Okay, so — definitely worth the 33 minutes, and whatever’s to come is going to be just as worth it and probably then some!  However, boys — Mr. Thornley — we’re never going to be able to get you in the top albums of the year — if you keep doing albums this way!  Hello?  Mr Thornley?  He doesn’t care.  And they shouldn’t.  As a huge fan of what they’ve done throughout their career(s) for this band name, they’re currently at the top of their game with a killer catalog.  And, if they chose to add to it every year or nine to ten months — I’m so freakin’ cool with that!  BUT — I’m not buying the final product until it’s completed.  Sound fair?!  Mr. Thornley, “Yes, Mark, that sounds very fair.  We’ll even send you a signed copy.”   Cool! Wait!  Mr. Thornley?  Damnit!  I wanted to ask him what the hell they’re going to call the forthcoming albums if this was Pages.  (My marketing mind at work — ‘More Pages’  — ‘Additional Pages’ — ‘Pages II’ — ‘Pages III’ — ‘Jimmy Pages’ — ‘Ellen Pages’ — ‘Steven Pages’ — wait I see the “1” now — oh man is that a little light or what — ya got me there).

The Band

  • Ian Thornley – vocals, guitars, keyboards
  • Dave McMillan – bass guitar, backing vocals
  • Chris Caddell – guitar, backing vocals
  • Sekou Lumumba – drums, percussion

Pages Tracklisting

  1. In Fair Light
  2. Bail Out
  3. Summerlong
  4. Weightless
  5. White Lies
  6. Bird of Paradise

 

Christine Ott – Eclats (Piano Works)

A mistress of the keys, French composer, violinist, ondist and pianist (along with violin as well), Christine Ott, is captain of her ship, seated comfortably behind the grande instrument that has ruled the world in intimate, passionate, and evocative sound since it’s conception.  And the minute Eclats begins, you are aware of all of that audio finger movement beauty.  You know not where it comes from, but she does.  Eclats by definition is with brilliant display or effect.  Well, nail – head on all twelve strictly piano driven works that seem to intertwine pieces of past (both in homage to scoreful, visual compositions of soundtrack nature, but also within her own material).  These connections give us familiarity that bridges us from technical aspect to more of a journey on full hopeful and empathetic display.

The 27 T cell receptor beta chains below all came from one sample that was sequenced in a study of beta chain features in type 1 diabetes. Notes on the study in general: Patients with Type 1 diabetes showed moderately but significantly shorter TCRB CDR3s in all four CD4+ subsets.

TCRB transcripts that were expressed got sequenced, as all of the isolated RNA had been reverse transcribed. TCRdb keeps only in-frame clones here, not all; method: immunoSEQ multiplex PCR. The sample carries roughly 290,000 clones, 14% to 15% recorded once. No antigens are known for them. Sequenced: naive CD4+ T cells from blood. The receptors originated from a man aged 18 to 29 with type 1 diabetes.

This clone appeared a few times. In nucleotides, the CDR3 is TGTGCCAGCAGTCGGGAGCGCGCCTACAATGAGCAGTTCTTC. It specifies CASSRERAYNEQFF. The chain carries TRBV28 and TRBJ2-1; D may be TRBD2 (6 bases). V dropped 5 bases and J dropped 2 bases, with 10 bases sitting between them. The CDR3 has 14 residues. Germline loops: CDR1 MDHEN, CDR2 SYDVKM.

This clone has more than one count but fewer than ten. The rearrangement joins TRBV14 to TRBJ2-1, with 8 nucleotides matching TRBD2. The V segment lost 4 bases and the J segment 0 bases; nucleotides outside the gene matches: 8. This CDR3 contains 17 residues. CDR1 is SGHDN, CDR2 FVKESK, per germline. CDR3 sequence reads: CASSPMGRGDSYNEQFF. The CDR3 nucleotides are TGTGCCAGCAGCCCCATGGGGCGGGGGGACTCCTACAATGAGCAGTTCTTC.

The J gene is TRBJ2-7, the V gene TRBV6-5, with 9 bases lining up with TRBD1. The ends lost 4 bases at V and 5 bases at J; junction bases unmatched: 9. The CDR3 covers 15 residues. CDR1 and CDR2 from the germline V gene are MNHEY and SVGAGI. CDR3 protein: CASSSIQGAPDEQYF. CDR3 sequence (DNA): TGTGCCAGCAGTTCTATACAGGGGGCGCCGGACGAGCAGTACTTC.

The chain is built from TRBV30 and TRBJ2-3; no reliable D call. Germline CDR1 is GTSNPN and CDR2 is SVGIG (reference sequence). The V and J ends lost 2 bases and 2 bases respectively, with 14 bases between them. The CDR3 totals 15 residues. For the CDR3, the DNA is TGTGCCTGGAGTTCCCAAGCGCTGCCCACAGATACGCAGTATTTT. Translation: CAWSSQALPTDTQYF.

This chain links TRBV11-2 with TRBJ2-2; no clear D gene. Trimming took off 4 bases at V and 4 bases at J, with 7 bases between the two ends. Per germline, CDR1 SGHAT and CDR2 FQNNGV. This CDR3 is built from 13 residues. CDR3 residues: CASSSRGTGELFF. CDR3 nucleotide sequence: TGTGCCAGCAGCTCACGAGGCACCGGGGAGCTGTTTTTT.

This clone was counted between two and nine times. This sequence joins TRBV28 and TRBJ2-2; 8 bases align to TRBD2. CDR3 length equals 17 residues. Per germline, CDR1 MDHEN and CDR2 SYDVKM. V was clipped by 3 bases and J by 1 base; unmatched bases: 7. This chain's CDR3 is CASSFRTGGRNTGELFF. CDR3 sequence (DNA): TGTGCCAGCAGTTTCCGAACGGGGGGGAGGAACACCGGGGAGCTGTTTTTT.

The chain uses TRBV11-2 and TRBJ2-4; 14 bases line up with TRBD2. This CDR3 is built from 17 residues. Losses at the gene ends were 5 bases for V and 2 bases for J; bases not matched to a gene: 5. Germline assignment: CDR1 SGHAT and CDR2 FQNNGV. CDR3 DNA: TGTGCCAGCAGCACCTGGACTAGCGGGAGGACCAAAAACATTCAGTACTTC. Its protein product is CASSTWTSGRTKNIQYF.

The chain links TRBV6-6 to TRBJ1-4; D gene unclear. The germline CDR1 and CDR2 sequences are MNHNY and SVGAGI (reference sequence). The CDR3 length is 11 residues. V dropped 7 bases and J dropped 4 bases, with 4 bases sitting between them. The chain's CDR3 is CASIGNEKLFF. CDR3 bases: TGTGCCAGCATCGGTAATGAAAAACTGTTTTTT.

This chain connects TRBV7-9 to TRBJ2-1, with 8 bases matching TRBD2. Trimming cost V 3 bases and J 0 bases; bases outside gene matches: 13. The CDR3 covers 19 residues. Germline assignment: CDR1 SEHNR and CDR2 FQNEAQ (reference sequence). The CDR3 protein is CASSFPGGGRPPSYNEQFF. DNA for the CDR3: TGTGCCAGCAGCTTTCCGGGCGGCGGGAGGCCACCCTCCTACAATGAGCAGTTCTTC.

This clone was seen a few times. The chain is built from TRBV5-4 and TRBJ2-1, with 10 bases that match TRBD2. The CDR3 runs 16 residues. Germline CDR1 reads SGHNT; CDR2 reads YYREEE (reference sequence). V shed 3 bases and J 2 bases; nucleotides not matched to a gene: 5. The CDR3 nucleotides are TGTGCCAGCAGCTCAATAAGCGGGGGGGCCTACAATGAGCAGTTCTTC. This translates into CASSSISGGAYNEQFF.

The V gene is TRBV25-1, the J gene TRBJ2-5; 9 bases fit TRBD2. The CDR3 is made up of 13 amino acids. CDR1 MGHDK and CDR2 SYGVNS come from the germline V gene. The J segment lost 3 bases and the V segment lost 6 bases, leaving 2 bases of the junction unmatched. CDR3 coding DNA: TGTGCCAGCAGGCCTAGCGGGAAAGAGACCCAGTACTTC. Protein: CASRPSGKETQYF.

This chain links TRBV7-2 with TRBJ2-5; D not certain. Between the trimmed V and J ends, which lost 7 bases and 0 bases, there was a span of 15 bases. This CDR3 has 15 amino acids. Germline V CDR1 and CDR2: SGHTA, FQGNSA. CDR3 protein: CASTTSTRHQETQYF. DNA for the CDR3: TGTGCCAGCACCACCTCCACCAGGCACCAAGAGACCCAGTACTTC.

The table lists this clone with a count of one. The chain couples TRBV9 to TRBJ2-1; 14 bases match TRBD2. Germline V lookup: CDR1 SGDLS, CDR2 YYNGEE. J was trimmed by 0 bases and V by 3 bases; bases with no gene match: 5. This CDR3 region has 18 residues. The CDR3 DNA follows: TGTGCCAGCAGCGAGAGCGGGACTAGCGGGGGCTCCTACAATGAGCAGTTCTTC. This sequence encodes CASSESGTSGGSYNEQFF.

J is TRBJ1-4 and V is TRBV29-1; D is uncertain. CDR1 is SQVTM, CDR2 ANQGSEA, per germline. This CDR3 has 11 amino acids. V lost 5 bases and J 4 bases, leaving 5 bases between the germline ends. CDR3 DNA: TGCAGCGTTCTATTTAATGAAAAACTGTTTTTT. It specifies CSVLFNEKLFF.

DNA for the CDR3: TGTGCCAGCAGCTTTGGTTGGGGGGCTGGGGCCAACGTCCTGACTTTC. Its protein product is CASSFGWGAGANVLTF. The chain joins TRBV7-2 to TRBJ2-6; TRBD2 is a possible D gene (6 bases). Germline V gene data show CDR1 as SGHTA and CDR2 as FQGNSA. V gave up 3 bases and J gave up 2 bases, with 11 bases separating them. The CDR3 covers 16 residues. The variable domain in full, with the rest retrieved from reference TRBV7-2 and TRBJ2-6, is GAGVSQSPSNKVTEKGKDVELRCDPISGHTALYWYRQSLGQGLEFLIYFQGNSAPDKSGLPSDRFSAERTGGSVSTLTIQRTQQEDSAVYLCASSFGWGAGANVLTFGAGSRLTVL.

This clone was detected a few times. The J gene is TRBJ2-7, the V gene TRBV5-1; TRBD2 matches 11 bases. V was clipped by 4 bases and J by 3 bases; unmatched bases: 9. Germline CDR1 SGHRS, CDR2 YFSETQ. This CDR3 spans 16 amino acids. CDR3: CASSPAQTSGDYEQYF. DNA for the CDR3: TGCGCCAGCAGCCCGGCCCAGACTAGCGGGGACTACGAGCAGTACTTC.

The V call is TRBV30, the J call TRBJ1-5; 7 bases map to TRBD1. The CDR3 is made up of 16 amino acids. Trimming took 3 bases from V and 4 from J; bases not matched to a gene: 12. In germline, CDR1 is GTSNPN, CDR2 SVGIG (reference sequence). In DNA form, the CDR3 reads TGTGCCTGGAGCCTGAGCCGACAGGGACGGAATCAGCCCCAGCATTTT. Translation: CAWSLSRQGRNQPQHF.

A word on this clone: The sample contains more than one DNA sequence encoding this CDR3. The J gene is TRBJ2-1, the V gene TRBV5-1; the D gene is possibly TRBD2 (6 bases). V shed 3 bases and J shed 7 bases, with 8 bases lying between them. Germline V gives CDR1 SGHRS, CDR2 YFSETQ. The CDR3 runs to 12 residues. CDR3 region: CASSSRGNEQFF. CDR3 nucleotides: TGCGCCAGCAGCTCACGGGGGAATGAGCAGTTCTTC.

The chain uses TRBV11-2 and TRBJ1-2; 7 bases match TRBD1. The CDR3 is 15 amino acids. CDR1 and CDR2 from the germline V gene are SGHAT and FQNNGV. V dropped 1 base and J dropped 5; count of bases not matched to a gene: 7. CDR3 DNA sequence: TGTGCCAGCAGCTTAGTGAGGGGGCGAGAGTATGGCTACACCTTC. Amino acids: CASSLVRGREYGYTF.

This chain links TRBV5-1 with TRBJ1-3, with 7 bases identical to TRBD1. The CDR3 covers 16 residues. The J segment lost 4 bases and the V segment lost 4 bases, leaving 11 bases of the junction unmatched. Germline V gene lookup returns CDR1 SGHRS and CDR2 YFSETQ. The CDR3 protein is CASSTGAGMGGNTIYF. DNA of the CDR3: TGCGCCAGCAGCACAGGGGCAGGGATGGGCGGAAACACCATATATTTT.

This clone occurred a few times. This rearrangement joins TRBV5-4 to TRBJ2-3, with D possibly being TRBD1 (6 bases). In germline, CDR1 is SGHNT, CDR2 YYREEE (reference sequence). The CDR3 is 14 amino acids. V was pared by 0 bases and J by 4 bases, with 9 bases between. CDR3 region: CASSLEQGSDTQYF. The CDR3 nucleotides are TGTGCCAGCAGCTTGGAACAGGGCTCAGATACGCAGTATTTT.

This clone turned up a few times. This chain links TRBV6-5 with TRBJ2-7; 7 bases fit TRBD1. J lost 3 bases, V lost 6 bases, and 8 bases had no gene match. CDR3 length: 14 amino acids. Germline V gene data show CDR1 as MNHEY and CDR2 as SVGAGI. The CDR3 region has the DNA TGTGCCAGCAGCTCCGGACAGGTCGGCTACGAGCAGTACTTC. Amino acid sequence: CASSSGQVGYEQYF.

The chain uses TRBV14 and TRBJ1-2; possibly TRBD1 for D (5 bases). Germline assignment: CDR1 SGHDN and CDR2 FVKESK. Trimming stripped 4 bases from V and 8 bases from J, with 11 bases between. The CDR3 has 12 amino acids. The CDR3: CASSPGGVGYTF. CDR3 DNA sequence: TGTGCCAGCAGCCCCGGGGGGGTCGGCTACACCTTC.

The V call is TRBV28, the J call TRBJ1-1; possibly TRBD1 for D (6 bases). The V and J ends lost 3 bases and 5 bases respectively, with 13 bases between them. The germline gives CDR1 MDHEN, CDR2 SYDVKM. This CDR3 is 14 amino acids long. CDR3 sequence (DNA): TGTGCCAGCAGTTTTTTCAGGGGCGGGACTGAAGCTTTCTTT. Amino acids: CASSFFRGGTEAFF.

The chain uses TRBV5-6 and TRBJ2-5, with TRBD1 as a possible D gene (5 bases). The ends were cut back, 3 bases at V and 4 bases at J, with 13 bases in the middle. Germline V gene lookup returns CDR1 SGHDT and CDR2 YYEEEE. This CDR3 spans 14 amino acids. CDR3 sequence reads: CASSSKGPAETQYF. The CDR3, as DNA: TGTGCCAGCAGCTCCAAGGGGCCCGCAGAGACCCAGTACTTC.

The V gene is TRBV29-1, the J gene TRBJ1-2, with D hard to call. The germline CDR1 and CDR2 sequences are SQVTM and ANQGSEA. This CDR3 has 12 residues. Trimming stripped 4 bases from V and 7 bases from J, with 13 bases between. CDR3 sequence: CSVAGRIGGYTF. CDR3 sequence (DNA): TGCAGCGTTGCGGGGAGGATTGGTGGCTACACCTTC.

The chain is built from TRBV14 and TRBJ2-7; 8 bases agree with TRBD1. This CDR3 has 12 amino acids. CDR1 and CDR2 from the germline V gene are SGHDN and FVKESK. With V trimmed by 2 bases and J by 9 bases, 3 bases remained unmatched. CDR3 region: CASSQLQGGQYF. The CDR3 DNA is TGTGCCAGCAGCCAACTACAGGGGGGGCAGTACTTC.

Eclats‘ offering comes at the skillful dexterity and weighted brilliance of the maestro’s compression and decompression touch.  When you have the tones of ‘Veritgo’ and ‘Rachel’ tickling, dancing in thrilling composition, but then move to the heavy and demanding ‘Die Jagd Nach dem Glück’ one is very aware of the controlled passion surging effortlessly from Ott’s visual mind to the digits positions and muscle contractions soundfully portraying it all.  As has been said in many a blog, regarding this album, it’s absolutely gorgeous from start to finish without a solitary note spared across the ivories or the time table represented.  Ms. Ott continues to wow at the helm in any kind of audio sea, electronic or acoustic, trouble or calm, mind and fingers at the ready — all ahead full.

Please also check out her band and album, The Cry, too as it is another stunning achievement his year in music!  You can check out our “What’s In Your Ear – Episode 6” where I talk about it.

The band

  • Christine Ott – Composer, Piano(s)

Eclats (Piano Works) Tracklisting

  1. Pluie d’arbres
  2. Etreintes
  3. Lunes Orientales
  4. Golden Valley
  5. Vertigo
  6. Rachel
  7. Die Jagd Nach dem Glück
  8. Vulcano
  9. Beautiful Sadness
  10. Melancolia
  11. Clouds of Dreams
  12. Amours étoilés